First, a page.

FIG. 1 shows an example of conventional hard disk unit.

The hard disk unit comprises a spindle 1, a disk-like magnetic recording medium (a magnetic disk) 2 driven by the spindle 1, and a magnetic head 3 whose sliding surface is spaced apart from the surface of the magnetic disk 2 by a predetermined distance. The magnetic head 3 is supported by a spring-like gimbal 4, which is supported by a suspension 5. The suspension 5 is cantilevered by a mover 6, which is movable along a radius of the magnetic disk 2. The magnetic disk 2 is made of an aluminum substrate.

When the magnetic disk 2 is rotated, an air flow, i.e., a thin air film is formed between the magnetic disk 2 and the magnetic head 3. This air film separates the magnetic head 3 from the magnetic disk 2 to cause no friction between them.

Unlike the hard disk unit, a conventional floppy disk unit allows, to some extent, friction to occur between a magnetic recording medium and a magnetic head. During use, a sliding surface of the magnetic head is in contact with the magnetic recording medium, which is made of a plastic substrate to reduce friction.

FIG. 2 is a diagram showing the relation of a relative velocity V to a frictional coefficient μ between a magnetic head and a magnetic recording medium of a magnetic disk unit. The diagram is called a Stribeck diagram. The frictional coefficient μ is expressed as follows:

μ=F/W

where F is a frictional force, and W is a load pushing the magnetic head downward.

As is apparent on the diagram, the frictional coefficient μ gradually decreases as the relative velocity V gradually decreases from its high-velocity state, and then the frictional coefficient suddenly increases after passing a minimum frictional coefficient point A. This phenomenon can be explained from a gap formed between the magnetic head and the magnetic recording medium. The gap is formed by the effect of an air film between the magnetic head and the magnetic recording medium in a range from the minimum frictional coefficient point A toward the higher velocity side on the Stribeck diagram. When the relative velocity V is reduced from the minimum frictional coefficient point A, the effect of the air film is reduced to reduce the gap and the magnetic head come in contact with the magnetic recording medium, thereby rapidly increasing the frictional coefficient μ.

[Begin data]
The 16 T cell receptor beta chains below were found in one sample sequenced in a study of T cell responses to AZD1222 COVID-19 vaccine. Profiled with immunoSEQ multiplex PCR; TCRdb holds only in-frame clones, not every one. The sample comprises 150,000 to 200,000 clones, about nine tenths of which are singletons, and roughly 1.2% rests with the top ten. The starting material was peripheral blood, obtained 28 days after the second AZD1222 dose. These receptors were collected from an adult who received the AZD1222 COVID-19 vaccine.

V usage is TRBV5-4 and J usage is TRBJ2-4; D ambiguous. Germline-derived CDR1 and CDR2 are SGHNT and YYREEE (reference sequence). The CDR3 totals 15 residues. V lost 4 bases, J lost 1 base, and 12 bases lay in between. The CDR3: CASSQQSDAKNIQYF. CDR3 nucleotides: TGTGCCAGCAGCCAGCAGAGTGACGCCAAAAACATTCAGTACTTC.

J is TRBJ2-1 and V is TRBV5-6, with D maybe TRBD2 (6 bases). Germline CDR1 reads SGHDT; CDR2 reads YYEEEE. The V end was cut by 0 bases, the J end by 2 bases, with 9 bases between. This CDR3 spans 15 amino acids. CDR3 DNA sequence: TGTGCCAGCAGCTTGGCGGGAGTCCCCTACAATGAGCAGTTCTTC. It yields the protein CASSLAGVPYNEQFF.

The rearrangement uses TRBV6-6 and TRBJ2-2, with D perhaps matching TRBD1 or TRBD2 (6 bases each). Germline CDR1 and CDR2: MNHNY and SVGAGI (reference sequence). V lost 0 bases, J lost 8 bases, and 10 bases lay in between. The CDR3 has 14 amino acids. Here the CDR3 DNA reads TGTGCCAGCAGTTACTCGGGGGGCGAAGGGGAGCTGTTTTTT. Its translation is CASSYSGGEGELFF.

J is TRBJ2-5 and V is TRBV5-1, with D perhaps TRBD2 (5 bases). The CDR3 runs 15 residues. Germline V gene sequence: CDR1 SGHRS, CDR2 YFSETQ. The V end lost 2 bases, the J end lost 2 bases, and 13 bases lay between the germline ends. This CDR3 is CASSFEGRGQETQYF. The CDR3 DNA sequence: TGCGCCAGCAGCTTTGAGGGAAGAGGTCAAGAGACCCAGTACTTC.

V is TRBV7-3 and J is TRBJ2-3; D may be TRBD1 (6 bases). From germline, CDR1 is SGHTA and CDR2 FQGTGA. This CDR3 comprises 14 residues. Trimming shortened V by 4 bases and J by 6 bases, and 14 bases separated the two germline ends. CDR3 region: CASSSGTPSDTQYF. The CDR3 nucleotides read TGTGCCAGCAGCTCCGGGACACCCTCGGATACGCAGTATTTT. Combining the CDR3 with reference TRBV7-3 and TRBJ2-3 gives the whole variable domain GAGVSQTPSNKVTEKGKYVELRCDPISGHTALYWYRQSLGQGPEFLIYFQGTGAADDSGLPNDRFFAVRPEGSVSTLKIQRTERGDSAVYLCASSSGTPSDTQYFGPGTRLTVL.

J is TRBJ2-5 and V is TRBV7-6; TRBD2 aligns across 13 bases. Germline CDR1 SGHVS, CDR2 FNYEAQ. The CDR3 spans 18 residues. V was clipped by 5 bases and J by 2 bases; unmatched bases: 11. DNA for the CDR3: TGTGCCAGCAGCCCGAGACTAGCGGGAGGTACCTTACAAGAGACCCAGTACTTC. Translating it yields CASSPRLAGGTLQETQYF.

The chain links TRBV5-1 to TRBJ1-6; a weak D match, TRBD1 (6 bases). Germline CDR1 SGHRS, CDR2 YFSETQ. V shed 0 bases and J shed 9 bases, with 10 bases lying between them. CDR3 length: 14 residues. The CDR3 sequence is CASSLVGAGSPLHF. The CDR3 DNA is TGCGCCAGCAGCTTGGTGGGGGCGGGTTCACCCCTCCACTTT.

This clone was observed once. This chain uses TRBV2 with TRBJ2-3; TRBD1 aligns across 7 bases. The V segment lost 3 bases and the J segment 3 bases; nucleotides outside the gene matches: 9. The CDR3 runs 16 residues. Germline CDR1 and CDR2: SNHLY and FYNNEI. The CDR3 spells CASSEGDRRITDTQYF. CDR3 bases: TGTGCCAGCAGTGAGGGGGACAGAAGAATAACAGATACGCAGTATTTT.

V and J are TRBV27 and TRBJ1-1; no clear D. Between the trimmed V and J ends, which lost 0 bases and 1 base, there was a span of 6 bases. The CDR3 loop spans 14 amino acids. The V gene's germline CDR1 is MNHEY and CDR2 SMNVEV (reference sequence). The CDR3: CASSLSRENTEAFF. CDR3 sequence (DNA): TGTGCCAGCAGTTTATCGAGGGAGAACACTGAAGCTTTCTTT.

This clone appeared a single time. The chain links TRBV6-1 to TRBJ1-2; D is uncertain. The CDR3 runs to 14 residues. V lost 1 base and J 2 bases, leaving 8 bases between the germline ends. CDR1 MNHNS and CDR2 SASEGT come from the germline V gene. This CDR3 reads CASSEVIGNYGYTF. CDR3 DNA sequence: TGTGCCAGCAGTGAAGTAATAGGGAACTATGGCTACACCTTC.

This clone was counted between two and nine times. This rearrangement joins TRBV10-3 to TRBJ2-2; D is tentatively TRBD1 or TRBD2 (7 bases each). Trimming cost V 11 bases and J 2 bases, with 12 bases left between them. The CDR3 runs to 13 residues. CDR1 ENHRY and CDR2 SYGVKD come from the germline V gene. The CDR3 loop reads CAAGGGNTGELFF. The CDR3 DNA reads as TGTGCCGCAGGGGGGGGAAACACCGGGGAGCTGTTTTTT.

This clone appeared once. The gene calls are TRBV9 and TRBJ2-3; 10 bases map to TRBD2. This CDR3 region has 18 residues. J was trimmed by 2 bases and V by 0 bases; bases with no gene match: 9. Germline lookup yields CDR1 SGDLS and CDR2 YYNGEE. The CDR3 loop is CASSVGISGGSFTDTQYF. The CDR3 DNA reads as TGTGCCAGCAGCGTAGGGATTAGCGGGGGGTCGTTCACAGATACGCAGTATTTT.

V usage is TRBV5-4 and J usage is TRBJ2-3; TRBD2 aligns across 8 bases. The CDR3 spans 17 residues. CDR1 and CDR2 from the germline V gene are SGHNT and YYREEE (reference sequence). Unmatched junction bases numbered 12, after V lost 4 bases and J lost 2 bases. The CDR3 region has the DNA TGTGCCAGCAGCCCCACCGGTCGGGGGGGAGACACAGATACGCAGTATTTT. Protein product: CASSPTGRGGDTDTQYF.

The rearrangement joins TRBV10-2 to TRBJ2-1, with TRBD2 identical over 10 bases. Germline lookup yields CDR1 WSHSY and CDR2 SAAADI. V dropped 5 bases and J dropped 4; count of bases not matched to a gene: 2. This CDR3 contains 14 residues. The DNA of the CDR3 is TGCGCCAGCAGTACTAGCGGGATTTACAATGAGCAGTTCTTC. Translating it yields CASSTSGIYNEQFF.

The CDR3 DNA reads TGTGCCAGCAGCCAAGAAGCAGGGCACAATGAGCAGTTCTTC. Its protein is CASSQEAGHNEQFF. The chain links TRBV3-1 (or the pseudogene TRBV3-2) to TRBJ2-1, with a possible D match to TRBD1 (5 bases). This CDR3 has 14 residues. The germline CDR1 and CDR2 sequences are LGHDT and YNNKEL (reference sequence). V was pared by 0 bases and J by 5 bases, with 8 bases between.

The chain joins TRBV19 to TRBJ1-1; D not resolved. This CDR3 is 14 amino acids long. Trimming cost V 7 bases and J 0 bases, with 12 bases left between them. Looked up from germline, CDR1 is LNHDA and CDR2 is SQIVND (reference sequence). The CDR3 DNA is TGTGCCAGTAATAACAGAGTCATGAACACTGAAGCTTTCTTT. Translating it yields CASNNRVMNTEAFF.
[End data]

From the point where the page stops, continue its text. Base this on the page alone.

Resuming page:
To avoid abrasion of the magnetic recording medium and magnetic head, the conventional hard disk unit is generally operated in a range AL of FIG. 2 where a sufficient gap is formed between the magnetic head and the magnetic recording medium. The range AL is defined by relative speeds VL1 and VL2.

Meanwhile, the magnetic recording medium suffers from an output loss, i.e., a spacing loss L which is expressed as follows:

L=K(d/λ)

where d is a distance from the magnetic head to the magnetic recording medium; λ is a recording wavelength; and K is a proportional constant. To improve a recording density of the magnetic recording medium, the distance d must be as small as possible but is presently limited to about 0.2 μm by various factors such as surface roughness of the magnetic recording medium.

In terms of the distance d and recording density that depend on the relative velocity V, the relative velocity VL1 of FIG. 2 of the conventional hard disk unit is quite large compared to a relative velocity at the minimum frictional coefficient point A.

As explained before, the conventional floppy disk unit allows friction to occur on the magnetic recording medium (a floppy disk) to some extent, because the floppy disk is replaceable. The floppy disk unit is operated, therefore, in a range AS of FIG. 2 with a slower relative velocity V to improve a recording density of the floppy disk. The range AS is defined by relative velocities VS1 and VS2 where a gap between a magnetic head and the magnetic recording medium is small while a frictional coefficient μ is very large. The maxium velocity VS2 of the range AS is very small compared to that at the minimum frictional coefficient point A, thereby maintaining a narrow gap between the magnetic head and the magnetic recording medium.